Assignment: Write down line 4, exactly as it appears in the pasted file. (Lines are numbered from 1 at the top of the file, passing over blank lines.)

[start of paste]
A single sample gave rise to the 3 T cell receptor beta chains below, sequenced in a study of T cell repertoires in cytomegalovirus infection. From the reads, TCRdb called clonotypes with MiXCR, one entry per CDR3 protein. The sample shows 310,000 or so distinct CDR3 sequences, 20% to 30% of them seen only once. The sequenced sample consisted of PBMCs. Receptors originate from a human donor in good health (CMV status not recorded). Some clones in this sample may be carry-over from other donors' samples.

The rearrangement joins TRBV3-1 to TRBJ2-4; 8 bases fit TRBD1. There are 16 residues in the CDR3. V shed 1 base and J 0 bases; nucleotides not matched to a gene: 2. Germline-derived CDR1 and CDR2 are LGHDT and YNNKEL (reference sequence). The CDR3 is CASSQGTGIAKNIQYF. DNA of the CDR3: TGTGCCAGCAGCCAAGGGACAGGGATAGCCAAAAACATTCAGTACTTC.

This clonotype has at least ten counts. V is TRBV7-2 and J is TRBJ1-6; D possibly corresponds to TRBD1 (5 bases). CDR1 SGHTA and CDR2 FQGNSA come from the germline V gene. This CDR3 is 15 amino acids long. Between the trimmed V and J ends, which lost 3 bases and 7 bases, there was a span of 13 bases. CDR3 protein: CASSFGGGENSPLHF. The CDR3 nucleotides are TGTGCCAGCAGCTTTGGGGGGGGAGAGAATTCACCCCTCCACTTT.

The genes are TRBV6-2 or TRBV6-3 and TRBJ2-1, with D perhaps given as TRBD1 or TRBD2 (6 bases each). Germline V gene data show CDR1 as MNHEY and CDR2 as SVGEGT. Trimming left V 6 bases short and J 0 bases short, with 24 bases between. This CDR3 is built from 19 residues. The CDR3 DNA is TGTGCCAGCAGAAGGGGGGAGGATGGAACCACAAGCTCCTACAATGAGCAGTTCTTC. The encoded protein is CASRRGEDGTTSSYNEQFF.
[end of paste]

The genes are TRBV6-2 or TRBV6-3 and TRBJ2-1, with D perhaps given as TRBD1 or TRBD2 (6 bases each). Germline V gene data show CDR1 as MNHEY and CDR2 as SVGEGT. Trimming left V 6 bases short and J 0 bases short, with 24 bases between. This CDR3 is built from 19 residues. The CDR3 DNA is TGTGCCAGCAGAAGGGGGGAGGATGGAACCACAAGCTCCTACAATGAGCAGTTCTTC. The encoded protein is CASRRGEDGTTSSYNEQFF.